Where to keep your prized, perhaps only newly acquired, crypto? In a wallet, of course. A wallet is the first foundation of your interaction with the Web 3.0 economy. A wallet holds your tokens, you sign transactions with your wallet, and log in to any number of decentralized apps with it so you can participate, play and profit.
Wallets come in two distinct forms – custodial and non-custodial. It is crucial that you, dear crypto user, understand the difference. Before we explain it, note that neither wallet actually has anything ‘in’ it, so to speak. Rather, the public key the wallet has represents your claim to tokens on the ledger, or blockchain. The private key is the means to access it.
What are Custodial Wallets?
A custodial wallet is not your wallet. Rather, it belongs to the service, company, or website giving it to you. They control the public and private keys. Think of it like a standard bank account. You open the account with the bank, you give them your money, they do whatever they want with it – but you have a representative claim on the bank’s assets that they must (hopefully) pay out when you ask them to.
Of course, this means they might not. Custodial wallets, for example a wallet you might have on a centralized exchange, can have the funds in it blocked at any time, and frequently do for various reasons. Sometimes, as often in Coinbase’s case, the servers experience the fabled ‘heavy load.’ – often at crucial junctures. Occasionally Binance will disable withdrawals for a particular coin for reasons sometimes unexplained. It could be worse, a nefarious actor in charge of your custodial wallet could, if they choose, drain it of funds. Why? Because they own the private key to the wallet, and thus own the crypto within it.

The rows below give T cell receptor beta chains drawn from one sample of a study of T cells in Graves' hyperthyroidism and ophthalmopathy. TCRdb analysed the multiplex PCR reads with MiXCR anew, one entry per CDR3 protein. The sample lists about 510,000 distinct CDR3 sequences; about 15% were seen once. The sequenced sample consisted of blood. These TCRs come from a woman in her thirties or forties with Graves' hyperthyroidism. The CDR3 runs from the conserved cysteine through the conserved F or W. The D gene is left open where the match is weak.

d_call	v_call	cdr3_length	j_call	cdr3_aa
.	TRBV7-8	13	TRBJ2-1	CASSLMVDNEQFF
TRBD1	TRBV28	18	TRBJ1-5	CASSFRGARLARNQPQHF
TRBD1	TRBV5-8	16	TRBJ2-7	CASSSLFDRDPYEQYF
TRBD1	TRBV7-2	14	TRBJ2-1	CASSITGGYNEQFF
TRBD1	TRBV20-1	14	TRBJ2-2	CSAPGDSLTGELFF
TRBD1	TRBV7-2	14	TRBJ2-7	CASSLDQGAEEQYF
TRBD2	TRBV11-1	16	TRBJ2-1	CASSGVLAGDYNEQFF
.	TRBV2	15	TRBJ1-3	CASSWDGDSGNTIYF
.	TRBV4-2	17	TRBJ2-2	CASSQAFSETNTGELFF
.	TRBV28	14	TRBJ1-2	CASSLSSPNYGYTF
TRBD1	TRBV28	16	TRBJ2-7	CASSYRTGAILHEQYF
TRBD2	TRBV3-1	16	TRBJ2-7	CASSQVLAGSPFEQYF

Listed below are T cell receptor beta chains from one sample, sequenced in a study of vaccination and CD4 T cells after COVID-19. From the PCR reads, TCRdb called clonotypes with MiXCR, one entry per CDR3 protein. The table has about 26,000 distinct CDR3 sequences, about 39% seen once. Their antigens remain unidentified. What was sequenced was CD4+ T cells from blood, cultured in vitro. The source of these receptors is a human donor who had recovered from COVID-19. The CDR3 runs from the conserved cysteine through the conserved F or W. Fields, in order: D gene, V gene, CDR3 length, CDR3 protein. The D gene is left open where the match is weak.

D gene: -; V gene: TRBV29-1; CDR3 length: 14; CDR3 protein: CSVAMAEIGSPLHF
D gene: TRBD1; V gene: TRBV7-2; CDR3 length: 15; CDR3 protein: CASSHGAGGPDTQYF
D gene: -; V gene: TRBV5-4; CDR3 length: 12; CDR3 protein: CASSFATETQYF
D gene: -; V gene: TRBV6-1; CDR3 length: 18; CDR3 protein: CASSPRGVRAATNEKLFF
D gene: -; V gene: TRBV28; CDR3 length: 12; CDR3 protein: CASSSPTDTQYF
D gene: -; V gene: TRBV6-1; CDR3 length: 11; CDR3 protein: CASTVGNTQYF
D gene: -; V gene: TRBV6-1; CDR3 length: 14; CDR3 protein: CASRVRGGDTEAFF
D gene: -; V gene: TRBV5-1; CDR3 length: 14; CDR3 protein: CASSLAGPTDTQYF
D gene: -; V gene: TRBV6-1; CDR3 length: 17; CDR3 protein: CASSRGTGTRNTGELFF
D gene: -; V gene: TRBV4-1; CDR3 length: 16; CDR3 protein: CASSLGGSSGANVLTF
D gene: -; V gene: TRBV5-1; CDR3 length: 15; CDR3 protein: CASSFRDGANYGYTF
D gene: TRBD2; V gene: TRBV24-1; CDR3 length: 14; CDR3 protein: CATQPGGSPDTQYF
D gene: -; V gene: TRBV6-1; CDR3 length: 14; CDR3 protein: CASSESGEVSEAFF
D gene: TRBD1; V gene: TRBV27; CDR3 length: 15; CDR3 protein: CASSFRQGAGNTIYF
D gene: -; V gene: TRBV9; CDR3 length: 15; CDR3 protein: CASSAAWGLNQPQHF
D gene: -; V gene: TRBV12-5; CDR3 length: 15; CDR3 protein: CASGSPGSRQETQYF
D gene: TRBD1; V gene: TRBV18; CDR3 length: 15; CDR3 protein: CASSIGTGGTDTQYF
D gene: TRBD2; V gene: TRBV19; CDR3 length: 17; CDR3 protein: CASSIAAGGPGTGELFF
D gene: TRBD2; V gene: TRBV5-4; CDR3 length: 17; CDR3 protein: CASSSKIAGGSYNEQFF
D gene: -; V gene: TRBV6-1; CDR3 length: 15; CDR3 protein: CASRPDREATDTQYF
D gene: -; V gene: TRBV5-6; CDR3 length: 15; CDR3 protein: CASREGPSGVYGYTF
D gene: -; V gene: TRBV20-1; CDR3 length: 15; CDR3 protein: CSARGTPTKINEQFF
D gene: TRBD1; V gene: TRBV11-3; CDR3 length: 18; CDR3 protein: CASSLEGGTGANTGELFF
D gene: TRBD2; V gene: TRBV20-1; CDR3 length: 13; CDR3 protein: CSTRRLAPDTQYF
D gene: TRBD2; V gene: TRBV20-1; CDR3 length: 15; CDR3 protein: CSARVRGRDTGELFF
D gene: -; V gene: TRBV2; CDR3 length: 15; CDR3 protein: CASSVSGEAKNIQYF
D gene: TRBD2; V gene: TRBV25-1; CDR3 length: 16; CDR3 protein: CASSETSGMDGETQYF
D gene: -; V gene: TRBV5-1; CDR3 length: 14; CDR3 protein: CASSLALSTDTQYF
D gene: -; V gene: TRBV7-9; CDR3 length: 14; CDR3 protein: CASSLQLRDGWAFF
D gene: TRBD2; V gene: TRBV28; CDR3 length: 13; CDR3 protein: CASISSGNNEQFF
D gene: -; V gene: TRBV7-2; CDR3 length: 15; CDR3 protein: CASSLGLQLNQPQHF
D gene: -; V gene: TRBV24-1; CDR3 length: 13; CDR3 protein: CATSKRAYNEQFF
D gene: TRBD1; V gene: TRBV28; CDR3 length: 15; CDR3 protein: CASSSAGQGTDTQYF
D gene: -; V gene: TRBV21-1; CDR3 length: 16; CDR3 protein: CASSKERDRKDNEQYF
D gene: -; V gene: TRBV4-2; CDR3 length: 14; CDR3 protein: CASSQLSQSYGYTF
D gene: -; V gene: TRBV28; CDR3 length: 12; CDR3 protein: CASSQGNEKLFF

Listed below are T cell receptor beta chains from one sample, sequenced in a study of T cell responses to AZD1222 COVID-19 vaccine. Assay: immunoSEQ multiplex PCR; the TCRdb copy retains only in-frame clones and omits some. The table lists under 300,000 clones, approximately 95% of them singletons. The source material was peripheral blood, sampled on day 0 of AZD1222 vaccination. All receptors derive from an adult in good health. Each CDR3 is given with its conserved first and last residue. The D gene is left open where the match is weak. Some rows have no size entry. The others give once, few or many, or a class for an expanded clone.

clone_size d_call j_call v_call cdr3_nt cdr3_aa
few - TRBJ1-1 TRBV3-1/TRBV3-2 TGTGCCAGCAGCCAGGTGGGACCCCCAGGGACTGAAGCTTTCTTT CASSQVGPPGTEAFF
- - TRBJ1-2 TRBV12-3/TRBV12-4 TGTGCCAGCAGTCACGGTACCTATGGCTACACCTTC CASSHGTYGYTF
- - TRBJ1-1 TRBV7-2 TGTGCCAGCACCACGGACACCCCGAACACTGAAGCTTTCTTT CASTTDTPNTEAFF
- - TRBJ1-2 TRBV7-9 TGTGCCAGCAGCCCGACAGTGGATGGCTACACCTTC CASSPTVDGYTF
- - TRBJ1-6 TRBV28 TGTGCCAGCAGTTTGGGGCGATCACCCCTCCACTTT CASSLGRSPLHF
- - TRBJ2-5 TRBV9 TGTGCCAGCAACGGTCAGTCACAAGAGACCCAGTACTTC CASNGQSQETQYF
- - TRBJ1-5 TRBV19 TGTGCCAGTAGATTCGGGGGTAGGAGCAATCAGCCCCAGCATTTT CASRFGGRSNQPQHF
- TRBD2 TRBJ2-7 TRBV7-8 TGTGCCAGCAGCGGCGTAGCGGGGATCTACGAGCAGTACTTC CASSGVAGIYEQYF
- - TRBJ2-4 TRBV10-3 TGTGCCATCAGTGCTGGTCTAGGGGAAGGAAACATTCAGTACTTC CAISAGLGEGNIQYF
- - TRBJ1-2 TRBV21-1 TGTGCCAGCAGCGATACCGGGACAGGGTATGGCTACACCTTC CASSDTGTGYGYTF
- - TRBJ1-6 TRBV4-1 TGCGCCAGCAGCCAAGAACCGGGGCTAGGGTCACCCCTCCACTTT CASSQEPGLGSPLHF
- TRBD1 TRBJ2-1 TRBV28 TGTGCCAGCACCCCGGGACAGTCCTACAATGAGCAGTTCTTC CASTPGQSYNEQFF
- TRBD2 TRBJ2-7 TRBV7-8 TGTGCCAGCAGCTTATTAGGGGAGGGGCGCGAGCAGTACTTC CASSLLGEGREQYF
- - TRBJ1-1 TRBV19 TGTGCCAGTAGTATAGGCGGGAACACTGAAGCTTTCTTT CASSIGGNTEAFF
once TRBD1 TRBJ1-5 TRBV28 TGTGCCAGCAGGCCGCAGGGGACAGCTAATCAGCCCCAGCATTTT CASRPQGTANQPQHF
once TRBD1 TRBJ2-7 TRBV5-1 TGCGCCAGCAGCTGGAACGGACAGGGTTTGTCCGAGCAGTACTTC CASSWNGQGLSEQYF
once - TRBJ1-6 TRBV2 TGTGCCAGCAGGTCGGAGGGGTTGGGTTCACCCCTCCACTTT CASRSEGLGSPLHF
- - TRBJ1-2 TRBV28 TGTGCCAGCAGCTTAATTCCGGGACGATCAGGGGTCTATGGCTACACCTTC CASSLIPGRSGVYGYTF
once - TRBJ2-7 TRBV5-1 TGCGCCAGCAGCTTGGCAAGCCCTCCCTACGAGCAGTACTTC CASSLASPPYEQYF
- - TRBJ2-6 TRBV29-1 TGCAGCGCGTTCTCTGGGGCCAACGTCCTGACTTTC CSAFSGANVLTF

This is where the adage, ‘Not Your Keys, Not Your Crypto’ comes from. And it’s true. It’s more true than you might believe. If Binance, say, absconded with your crypto, there currently exists no legal recourse to get it back. A court would just shrug. It wouldn’t even be theft, because you don’t own the crypto with a custodial wallet. Technically, they’re not stealing it at all, they’re just closing your account with them.
In crypto terms, the private key is your wallet. That’s what allows you to spend your bitcoin on the blockchain. It’s derived from a seed phrase. A seed phrase can play host to multiple private keys. The private key is algorithmically derived from the seed phrase, which you can use to restore your wallet, and the private keys within it.
A non-custodial wallet, like Numio’s, means you keep control of your private keys. If a custodial wallet is akin to giving your crypto to a bank, then a private wallet is like an old-fashioned pocket wallet. It’s in your custody, and it’s your responsibility not to drop it on the bus or leave it on the table at the restaurant.
This personal agency and responsibility can be frightening, of course, and is why custodial wallets are popular. Yet a non-custodial wallet is in tune with the original vision of crypto, where the individual has total control and agency over their money.
Non-custodial wallets can be browser-based, app-based or even hardware-based. Fundamentally, a seed phrase is the wallet, and as long as you know it – either in your head, on a piece of paper or screenshotted on your phone (please don’t do this), then you can reload your wallet even if all your devices which have it on fail.
Keep it Secret, Keep it Safe
Whether to use a non-custodial or custodial wallet is, of course, a matter of personal preference. A custodial wallet does offer you the ability to not worry about your private key, just your username and password. However, a non-custodial wallet, for anyone truly invested in the crypto space, is essential. What’s the point in a decentralized ledger if centralized companies hold all the keys? To some, the security is worth it. To others, it absolutely is not.